Monday, July 24, 2006

Korea.. Random Thoughts after Almost One Year!

Wow, less than a month and it's over already?!! The second half of this year in Korea has gone by in the blink of an eye. The weekends of the last few months have more or less been spent on the beach in Pusan, or clubbing till daylight. I still find that a fascinating thing, clubbing till daylight. I think I might've done it once or twice in Vangroovy, but it's definitely a hard task to accomplish, considering most clubs close at 2 or the latest 4 am.

I'm really going to miss clubbing/barhopping here, despite the questionable music. I'll miss the flyers strewn so thickly you can barely see the streets, the easygoing crowd, the ridiculous black clubs-on-wheels (modified buses) that drive by to promote their venue, the abundance of stages to dance on and poles to swing around. I'll miss how everyone in the teacher community knows everyone by one degree at most. I'll miss strolling home at 7 am on a Sunday morning while the odd adjuma passes by, smiling as she reminisces her younger clubbing days. And hearing the birds chirp in a quiet, foggy, hazy city that would normally violate all sorts of sound pollution bylaws back home. Something else I appreciate is how the weigooks here are always ready to hang out or try new things.. I've met a lot of adventurous and inspirational types here. Of course, there are lots of adventurous and inspirational types in Vancouver too. One month before I came to Korea, I was missing Vancouver so much already, and enjoying life so much.. now it's the exact opposite.. missing Korea already, having a great time.. though if I knew I had a whole year ahead of me I'd probably want to be in Vancouver.

Just a few random pics I uploaded.. here's some galbi (sambap style.. aka with rice, wrapped in leaves) I cooked tonight! I'm gonna explain how to make it! First, go to a Korean supermarket and ask for 'dwegi galbi.' It's thinly cut meat attached to the rib, very flavorful. Grab some galbi marinade (I'm using asian pear variety now) and pour it on, with salt and pepper. Sear the galbi in a frying pan at high temperature, then slow cook it a bit more. Drain the juice as you cook it. Then, cut some garlic into large pieces, and roast in the pan. Stir fry some veggies. Grab a thick stack of sesame leaves and some samjang (this is salty soybean paste. It is crucial, in my opinion, because I'm such a diehard fan/addict) MMMM. This is where it gets good.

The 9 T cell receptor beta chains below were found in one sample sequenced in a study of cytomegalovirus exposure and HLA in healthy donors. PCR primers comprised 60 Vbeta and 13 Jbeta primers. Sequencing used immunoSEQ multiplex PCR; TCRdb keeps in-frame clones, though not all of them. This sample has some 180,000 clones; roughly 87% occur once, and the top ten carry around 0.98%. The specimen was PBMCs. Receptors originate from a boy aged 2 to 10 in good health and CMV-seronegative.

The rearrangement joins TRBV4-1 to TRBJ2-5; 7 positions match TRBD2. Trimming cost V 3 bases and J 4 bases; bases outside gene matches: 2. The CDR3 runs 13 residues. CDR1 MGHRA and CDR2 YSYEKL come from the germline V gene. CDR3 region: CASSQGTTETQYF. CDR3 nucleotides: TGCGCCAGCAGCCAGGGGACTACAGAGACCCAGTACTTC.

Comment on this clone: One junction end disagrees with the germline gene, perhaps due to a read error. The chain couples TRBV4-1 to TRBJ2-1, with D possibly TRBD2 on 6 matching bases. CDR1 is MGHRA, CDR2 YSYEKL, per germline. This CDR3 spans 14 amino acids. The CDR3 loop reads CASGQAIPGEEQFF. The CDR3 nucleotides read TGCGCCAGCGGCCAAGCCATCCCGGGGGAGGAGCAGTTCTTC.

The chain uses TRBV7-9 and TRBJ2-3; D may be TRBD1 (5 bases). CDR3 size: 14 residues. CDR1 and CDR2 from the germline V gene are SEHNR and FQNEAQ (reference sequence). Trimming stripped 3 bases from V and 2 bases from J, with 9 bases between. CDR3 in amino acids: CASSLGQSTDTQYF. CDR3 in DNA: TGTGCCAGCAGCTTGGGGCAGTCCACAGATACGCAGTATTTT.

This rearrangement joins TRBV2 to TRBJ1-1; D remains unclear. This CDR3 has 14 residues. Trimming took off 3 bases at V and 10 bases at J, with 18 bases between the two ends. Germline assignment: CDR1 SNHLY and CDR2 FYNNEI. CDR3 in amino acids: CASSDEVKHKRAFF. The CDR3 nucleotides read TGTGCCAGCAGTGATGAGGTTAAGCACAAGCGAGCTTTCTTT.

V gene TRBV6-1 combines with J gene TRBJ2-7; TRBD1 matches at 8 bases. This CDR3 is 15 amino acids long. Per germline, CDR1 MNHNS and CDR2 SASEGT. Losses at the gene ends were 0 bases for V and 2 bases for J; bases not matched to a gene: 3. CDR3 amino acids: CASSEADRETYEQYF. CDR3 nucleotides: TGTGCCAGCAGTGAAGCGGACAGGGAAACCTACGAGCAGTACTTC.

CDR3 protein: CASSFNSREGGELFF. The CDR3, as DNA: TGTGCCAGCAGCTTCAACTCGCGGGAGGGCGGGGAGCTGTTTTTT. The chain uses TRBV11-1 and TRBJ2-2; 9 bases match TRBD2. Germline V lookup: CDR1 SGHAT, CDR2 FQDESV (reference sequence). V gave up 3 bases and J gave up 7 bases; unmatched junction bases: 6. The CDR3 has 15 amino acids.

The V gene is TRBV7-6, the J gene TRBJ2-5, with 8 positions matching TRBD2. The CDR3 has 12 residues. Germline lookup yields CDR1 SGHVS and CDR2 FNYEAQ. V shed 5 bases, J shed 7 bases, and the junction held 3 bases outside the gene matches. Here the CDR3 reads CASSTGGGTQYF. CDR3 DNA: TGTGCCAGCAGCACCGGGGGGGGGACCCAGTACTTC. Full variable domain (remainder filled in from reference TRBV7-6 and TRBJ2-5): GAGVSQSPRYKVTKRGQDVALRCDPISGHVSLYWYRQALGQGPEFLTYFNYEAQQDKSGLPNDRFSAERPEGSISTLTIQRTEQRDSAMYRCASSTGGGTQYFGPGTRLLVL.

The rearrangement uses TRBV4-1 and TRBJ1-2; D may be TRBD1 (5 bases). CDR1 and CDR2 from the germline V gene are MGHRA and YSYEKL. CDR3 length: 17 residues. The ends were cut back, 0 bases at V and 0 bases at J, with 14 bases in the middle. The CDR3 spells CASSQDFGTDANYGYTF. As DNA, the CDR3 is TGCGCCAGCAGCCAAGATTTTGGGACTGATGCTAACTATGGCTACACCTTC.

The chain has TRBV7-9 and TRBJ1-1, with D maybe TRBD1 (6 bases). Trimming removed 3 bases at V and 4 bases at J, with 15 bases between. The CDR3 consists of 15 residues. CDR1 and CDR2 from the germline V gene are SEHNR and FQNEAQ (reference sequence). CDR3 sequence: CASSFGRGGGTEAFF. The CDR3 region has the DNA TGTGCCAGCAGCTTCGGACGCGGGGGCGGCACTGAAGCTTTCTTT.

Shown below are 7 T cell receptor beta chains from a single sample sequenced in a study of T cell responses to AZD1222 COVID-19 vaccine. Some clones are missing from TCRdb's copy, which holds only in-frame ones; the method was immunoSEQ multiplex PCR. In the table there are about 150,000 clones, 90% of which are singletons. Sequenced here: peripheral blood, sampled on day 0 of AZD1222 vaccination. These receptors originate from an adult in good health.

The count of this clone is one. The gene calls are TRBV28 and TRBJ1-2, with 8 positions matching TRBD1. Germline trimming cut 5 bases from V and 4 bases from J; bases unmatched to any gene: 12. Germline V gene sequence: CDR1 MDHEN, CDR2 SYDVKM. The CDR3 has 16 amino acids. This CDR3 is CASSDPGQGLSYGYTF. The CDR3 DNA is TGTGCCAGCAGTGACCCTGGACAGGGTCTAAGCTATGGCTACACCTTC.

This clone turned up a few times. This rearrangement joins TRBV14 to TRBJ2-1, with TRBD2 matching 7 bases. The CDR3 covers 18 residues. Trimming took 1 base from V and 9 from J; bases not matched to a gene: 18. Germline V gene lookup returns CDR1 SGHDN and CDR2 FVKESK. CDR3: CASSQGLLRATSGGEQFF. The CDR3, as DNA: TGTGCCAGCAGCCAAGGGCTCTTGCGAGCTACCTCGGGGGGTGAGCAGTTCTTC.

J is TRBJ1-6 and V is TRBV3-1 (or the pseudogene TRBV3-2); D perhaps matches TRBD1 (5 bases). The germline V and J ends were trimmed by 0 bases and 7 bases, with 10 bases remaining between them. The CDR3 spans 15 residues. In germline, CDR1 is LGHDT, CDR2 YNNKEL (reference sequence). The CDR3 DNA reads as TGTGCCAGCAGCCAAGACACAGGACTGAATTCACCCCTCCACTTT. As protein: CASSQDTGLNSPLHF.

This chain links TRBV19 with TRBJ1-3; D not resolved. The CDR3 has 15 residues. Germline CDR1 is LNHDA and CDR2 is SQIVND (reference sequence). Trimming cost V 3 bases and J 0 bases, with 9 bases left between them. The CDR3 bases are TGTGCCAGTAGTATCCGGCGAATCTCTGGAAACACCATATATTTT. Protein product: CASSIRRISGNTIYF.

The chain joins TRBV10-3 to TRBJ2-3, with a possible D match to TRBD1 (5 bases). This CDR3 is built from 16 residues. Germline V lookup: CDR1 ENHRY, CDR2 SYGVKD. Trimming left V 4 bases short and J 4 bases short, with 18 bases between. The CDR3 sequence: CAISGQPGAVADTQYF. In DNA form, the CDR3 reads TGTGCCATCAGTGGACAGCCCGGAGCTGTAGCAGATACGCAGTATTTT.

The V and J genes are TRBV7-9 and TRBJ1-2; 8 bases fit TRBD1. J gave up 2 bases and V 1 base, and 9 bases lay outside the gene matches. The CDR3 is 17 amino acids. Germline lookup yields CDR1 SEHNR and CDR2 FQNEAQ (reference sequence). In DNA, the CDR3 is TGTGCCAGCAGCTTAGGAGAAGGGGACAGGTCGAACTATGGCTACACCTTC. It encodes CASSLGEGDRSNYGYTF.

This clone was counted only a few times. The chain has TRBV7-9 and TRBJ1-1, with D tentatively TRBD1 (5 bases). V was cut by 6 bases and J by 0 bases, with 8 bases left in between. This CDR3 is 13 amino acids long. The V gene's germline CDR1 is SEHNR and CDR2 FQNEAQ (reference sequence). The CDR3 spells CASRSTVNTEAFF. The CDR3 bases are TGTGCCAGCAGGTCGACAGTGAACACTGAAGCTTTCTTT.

Pile in rice, lots of garlic (don't be shy.. Korea is the biggest consumer of garlic in the world... you can't out-eat them when it comes to garlic.. in fact, that's the story of how the Korean race was started. To make a long story short, a bear ate garlic for 40 days and became human, procreated with a god, and the first Korean was born.) Add galbi, samjang, raw white onion, kimchi, etc, to the leaf and stuff it in your mouth. You must insert the full leaf for the best effect, so that all the flavors combine! :D

I will never ever be able to make galbi as good as Mijung does it. But it satisfies. If I ever come back to Korea, I'll definitely come to Daegu for the galbi alone.